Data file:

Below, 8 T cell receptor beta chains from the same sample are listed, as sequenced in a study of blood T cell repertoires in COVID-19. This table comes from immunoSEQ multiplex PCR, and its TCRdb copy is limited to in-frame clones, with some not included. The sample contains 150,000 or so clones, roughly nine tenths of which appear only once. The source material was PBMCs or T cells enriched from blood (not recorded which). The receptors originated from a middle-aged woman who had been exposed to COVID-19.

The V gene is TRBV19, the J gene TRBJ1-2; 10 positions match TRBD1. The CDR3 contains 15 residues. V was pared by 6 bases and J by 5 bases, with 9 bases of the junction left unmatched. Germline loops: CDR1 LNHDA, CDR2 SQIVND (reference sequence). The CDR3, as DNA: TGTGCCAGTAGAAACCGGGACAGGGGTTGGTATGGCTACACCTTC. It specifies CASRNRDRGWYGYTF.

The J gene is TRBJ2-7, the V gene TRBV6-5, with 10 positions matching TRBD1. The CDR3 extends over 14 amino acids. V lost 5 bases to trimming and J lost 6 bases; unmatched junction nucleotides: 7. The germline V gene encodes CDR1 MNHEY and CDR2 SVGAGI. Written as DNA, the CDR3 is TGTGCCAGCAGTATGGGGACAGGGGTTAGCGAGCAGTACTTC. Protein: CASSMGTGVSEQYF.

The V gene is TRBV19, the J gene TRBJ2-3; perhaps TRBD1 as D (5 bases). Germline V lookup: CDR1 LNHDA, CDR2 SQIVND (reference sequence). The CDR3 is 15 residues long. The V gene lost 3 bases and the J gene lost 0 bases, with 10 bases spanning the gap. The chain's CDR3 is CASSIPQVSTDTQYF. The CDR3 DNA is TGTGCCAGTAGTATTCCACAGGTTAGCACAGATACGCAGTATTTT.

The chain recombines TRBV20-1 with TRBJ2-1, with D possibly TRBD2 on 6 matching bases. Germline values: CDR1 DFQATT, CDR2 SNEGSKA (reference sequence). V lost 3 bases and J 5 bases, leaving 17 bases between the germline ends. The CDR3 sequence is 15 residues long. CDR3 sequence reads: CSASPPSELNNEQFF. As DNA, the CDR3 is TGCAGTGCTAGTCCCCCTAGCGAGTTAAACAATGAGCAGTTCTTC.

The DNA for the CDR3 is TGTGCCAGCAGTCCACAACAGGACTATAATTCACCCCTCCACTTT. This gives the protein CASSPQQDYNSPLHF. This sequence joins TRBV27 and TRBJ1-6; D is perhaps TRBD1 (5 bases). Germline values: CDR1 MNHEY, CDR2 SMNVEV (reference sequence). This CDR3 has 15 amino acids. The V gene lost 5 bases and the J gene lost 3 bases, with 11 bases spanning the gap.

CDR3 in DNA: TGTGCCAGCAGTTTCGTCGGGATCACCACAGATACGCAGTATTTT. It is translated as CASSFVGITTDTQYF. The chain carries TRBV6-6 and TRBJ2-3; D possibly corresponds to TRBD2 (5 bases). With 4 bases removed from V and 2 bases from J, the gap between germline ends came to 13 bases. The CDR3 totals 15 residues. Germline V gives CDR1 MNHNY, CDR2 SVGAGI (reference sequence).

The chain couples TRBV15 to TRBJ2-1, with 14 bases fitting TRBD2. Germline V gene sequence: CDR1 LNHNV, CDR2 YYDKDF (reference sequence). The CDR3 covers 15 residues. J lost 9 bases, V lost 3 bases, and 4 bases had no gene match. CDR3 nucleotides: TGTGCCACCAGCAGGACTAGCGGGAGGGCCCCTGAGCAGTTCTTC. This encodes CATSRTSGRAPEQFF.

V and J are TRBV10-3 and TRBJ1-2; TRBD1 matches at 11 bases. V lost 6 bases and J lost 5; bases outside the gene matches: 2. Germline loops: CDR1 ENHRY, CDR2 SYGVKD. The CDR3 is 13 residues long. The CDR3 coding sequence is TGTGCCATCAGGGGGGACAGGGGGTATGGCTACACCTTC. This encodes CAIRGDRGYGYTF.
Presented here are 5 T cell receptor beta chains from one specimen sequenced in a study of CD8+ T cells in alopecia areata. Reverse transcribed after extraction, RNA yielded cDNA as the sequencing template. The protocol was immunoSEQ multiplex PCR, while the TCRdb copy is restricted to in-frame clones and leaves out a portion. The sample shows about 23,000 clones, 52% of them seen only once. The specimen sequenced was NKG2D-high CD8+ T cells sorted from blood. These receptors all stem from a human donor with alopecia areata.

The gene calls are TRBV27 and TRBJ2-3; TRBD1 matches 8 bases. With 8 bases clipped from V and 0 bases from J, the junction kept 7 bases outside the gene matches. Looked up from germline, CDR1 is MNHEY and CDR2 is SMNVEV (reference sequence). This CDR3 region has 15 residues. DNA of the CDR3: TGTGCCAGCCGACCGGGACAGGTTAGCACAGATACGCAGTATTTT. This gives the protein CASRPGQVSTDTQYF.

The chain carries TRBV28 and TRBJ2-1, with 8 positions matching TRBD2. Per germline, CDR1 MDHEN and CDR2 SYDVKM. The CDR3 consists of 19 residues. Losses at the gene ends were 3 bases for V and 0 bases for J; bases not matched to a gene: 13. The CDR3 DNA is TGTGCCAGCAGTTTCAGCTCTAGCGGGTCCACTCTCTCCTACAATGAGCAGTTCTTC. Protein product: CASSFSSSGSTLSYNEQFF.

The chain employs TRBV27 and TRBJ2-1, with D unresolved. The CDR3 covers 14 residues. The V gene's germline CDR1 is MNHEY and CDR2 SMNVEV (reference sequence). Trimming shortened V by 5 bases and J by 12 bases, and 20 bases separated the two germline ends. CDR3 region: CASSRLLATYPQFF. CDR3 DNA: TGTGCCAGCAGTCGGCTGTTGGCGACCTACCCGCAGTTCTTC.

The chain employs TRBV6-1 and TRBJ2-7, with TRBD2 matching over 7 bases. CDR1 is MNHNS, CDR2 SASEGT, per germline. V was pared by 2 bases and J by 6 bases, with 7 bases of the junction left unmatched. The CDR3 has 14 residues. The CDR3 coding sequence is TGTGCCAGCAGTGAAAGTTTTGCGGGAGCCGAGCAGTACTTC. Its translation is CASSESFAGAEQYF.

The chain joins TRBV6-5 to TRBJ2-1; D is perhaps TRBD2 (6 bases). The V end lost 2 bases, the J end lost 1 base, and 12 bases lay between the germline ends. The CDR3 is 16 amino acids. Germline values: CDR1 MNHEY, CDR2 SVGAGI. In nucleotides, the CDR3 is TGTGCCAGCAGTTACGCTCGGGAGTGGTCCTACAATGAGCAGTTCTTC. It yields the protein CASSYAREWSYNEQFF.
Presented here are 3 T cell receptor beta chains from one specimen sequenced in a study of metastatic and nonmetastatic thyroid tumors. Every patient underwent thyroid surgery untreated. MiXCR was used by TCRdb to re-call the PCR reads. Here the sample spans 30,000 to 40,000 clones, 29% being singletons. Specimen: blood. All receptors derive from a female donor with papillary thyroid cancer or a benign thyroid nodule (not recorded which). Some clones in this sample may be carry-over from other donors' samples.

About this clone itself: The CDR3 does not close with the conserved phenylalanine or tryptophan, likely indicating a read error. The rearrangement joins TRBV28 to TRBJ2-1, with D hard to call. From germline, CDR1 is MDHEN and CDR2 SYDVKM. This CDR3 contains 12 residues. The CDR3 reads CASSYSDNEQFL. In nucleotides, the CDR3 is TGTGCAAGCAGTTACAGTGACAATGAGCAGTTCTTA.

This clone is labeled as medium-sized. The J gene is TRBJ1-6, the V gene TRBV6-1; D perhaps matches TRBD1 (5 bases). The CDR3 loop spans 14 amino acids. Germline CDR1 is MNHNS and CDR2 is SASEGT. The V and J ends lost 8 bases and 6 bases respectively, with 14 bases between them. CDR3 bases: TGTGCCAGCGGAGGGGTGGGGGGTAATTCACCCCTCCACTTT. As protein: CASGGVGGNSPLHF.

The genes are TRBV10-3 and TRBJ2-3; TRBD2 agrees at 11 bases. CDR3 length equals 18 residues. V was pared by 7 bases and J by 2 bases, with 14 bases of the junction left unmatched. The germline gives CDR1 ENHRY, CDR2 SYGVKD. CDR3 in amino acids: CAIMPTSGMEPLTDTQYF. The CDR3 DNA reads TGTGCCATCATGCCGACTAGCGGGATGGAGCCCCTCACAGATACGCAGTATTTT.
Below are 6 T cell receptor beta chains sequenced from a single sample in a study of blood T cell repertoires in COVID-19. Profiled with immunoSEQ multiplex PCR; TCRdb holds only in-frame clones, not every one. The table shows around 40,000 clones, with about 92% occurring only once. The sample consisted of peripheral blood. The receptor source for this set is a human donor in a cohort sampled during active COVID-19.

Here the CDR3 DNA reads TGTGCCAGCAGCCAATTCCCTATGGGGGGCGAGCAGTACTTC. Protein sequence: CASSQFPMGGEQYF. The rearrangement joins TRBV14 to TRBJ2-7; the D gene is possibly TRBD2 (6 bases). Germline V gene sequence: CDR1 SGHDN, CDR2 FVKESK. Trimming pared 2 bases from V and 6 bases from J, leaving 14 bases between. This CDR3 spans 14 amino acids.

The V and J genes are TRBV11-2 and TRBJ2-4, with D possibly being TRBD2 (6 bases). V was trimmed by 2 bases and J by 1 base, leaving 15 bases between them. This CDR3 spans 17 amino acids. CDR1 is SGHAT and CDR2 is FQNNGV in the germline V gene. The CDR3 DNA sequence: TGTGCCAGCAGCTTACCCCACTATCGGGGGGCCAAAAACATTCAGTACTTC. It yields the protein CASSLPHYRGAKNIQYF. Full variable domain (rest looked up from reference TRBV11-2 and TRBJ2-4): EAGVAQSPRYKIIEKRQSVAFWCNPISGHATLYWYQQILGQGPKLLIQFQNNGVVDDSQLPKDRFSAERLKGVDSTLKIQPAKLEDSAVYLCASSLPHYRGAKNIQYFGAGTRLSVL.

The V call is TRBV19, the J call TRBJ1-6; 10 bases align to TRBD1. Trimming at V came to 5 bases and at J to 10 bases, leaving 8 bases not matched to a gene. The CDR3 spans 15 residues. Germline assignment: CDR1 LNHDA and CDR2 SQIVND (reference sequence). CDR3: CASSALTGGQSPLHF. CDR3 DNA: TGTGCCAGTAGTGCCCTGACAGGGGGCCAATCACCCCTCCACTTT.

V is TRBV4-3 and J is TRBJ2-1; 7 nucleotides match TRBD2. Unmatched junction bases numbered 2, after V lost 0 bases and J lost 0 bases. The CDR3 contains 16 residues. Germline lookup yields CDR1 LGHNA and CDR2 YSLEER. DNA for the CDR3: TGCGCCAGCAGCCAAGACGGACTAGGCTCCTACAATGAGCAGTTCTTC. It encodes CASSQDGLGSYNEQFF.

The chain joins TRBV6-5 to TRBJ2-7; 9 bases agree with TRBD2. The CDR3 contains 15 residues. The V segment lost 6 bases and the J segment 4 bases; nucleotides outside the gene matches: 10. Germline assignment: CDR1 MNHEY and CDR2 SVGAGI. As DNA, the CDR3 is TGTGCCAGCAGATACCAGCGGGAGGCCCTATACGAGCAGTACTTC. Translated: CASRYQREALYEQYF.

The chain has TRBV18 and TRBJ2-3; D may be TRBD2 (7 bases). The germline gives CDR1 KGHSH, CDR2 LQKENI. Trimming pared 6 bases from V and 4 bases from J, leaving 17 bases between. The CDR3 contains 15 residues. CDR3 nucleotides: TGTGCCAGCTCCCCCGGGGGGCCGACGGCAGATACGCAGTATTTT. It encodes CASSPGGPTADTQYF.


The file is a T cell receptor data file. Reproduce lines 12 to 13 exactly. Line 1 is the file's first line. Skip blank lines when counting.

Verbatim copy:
The chain carries TRBV28 and TRBJ2-1, with 8 positions matching TRBD2. Per germline, CDR1 MDHEN and CDR2 SYDVKM. The CDR3 consists of 19 residues. Losses at the gene ends were 3 bases for V and 0 bases for J; bases not matched to a gene: 13. The CDR3 DNA is TGTGCCAGCAGTTTCAGCTCTAGCGGGTCCACTCTCTCCTACAATGAGCAGTTCTTC. Protein product: CASSFSSSGSTLSYNEQFF.

The chain employs TRBV27 and TRBJ2-1, with D unresolved. The CDR3 covers 14 residues. The V gene's germline CDR1 is MNHEY and CDR2 SMNVEV (reference sequence). Trimming shortened V by 5 bases and J by 12 bases, and 20 bases separated the two germline ends. CDR3 region: CASSRLLATYPQFF. CDR3 DNA: TGTGCCAGCAGTCGGCTGTTGGCGACCTACCCGCAGTTCTTC.